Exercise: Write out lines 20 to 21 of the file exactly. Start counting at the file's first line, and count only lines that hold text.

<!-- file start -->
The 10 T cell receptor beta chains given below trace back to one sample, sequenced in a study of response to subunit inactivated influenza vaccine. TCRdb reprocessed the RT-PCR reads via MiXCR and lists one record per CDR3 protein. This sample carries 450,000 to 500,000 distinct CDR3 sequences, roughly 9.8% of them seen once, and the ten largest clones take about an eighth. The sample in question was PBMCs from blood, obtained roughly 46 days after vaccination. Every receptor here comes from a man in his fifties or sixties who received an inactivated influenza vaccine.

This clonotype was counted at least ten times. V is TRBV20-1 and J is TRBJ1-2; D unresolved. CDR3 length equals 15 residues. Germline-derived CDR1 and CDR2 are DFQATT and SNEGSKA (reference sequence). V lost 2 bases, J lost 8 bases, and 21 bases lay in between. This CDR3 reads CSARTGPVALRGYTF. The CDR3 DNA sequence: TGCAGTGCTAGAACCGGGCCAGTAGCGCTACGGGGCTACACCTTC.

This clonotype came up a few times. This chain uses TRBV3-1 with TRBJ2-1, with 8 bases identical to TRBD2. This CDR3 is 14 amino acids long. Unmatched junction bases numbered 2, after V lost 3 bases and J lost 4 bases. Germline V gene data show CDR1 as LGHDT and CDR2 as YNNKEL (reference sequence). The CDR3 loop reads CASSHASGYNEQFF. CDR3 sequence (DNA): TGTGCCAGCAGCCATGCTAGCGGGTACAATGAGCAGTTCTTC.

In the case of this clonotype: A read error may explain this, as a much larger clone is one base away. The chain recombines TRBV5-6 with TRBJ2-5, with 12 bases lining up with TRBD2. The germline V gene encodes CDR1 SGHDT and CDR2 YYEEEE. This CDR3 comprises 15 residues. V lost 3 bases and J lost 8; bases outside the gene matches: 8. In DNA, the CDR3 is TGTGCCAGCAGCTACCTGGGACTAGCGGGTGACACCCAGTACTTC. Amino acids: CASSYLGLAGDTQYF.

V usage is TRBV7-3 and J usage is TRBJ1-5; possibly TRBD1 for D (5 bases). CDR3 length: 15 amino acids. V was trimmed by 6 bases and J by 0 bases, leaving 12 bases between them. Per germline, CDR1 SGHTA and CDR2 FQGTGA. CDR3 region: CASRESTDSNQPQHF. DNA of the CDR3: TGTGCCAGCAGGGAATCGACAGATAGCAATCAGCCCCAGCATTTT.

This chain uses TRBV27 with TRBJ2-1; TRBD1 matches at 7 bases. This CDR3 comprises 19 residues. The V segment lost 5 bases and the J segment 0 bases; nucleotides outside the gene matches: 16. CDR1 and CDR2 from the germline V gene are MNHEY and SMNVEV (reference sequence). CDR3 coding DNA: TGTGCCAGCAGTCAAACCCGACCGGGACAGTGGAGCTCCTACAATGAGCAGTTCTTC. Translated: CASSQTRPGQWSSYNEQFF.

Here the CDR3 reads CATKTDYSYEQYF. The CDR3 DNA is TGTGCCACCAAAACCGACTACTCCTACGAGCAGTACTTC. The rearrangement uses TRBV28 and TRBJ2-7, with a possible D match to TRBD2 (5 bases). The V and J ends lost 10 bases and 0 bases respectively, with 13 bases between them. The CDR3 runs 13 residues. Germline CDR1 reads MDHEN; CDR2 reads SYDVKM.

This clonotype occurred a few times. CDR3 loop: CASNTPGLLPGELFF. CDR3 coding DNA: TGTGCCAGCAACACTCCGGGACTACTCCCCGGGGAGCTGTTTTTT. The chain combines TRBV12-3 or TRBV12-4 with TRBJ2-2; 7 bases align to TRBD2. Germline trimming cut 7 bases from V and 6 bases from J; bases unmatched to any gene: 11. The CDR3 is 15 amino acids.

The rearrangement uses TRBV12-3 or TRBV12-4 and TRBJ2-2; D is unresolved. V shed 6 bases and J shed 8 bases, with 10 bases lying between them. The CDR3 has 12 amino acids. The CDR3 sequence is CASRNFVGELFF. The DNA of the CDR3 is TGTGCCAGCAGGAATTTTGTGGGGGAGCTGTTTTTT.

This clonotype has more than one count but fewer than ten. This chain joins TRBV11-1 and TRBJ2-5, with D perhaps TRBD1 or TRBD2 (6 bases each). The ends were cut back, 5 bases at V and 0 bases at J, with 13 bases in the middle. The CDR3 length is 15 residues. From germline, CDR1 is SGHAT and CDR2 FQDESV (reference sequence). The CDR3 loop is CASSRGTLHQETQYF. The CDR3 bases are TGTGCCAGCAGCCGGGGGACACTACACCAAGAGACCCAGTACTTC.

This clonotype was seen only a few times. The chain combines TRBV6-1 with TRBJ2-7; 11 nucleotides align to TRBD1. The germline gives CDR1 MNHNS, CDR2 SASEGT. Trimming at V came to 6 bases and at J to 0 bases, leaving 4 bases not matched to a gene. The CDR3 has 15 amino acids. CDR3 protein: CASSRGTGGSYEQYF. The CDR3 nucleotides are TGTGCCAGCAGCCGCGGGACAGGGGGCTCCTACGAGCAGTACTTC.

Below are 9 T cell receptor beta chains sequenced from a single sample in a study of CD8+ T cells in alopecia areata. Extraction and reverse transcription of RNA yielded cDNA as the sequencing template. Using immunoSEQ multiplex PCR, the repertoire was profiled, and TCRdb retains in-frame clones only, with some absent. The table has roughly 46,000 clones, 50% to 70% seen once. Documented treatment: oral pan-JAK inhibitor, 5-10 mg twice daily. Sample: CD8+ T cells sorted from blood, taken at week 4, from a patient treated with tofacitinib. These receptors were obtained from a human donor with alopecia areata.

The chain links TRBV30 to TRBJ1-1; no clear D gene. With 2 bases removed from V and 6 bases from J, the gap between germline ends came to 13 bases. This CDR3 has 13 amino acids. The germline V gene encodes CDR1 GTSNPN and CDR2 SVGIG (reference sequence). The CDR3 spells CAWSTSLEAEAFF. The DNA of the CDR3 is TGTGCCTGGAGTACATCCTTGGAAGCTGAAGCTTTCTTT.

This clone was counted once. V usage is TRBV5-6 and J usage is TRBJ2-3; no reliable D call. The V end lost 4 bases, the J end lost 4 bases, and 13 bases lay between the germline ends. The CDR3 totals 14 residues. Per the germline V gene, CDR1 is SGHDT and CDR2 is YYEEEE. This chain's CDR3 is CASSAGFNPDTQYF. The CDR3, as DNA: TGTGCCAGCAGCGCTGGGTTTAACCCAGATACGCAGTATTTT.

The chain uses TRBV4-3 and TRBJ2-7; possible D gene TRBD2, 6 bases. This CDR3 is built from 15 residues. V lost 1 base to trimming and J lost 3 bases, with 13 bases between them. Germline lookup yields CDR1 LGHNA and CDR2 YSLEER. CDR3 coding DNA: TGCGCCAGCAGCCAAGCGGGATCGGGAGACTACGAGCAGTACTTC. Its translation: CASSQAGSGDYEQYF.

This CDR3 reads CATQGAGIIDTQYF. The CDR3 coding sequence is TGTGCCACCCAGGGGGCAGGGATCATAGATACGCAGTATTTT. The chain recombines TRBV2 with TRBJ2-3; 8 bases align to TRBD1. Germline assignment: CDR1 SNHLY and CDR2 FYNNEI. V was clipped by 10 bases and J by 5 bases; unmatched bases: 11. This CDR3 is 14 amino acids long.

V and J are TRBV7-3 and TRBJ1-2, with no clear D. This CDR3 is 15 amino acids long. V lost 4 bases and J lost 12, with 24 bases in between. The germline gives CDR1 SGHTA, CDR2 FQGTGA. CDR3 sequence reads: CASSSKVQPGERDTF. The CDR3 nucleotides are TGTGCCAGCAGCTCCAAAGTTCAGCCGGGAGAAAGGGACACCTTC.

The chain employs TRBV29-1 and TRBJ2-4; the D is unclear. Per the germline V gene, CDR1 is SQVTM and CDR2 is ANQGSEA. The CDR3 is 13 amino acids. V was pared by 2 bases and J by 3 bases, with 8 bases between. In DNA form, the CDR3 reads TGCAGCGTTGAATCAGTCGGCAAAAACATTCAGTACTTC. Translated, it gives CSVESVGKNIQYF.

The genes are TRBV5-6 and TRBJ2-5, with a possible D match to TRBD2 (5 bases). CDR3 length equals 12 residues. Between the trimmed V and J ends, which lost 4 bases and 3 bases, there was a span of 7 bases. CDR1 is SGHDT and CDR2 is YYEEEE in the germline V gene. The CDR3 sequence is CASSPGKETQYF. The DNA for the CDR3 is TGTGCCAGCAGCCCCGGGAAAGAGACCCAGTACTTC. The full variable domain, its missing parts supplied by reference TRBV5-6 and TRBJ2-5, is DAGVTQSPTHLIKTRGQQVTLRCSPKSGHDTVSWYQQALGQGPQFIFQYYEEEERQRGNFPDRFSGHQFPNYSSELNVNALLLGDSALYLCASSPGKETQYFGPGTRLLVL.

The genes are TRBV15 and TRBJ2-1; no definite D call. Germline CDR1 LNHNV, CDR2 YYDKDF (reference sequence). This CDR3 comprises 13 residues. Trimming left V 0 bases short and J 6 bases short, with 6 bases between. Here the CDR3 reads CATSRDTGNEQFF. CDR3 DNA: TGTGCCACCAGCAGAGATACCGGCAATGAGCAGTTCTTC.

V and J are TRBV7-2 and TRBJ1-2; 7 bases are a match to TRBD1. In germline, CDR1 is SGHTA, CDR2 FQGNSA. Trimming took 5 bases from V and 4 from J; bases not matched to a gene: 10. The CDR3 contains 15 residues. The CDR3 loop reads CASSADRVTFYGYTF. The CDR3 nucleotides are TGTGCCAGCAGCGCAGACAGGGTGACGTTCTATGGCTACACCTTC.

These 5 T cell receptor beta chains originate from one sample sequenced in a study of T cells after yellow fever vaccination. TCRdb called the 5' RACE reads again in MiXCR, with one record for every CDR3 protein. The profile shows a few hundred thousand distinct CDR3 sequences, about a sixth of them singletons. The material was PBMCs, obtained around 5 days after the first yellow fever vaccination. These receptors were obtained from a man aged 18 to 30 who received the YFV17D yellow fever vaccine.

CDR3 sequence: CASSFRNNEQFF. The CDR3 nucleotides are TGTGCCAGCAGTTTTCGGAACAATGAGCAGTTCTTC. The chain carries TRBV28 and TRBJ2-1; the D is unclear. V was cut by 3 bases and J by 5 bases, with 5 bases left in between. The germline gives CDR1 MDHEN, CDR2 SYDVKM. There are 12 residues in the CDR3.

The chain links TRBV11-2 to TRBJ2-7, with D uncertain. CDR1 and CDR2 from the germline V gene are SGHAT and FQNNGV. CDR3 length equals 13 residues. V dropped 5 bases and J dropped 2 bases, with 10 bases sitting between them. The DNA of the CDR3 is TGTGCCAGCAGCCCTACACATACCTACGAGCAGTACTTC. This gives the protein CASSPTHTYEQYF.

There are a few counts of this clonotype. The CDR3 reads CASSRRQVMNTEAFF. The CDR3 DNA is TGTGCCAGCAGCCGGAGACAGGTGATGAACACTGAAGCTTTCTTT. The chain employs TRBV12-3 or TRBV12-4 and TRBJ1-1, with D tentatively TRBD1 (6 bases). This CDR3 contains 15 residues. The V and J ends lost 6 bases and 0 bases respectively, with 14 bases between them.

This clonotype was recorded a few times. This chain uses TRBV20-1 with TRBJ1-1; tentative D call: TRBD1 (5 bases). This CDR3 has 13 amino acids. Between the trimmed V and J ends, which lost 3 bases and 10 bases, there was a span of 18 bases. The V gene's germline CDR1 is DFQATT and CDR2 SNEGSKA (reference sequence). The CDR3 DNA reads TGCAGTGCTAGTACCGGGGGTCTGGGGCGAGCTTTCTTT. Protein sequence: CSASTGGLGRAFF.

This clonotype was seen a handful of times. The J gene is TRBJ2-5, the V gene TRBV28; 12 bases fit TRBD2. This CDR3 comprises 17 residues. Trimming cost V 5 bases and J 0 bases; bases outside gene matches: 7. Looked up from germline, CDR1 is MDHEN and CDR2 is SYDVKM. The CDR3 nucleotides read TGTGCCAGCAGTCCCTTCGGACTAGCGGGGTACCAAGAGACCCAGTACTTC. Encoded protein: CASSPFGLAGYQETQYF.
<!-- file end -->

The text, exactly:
The genes are TRBV15 and TRBJ2-1; no definite D call. Germline CDR1 LNHNV, CDR2 YYDKDF (reference sequence). This CDR3 comprises 13 residues. Trimming left V 0 bases short and J 6 bases short, with 6 bases between. Here the CDR3 reads CATSRDTGNEQFF. CDR3 DNA: TGTGCCACCAGCAGAGATACCGGCAATGAGCAGTTCTTC.

V and J are TRBV7-2 and TRBJ1-2; 7 bases are a match to TRBD1. In germline, CDR1 is SGHTA, CDR2 FQGNSA. Trimming took 5 bases from V and 4 from J; bases not matched to a gene: 10. The CDR3 contains 15 residues. The CDR3 loop reads CASSADRVTFYGYTF. The CDR3 nucleotides are TGTGCCAGCAGCGCAGACAGGGTGACGTTCTATGGCTACACCTTC.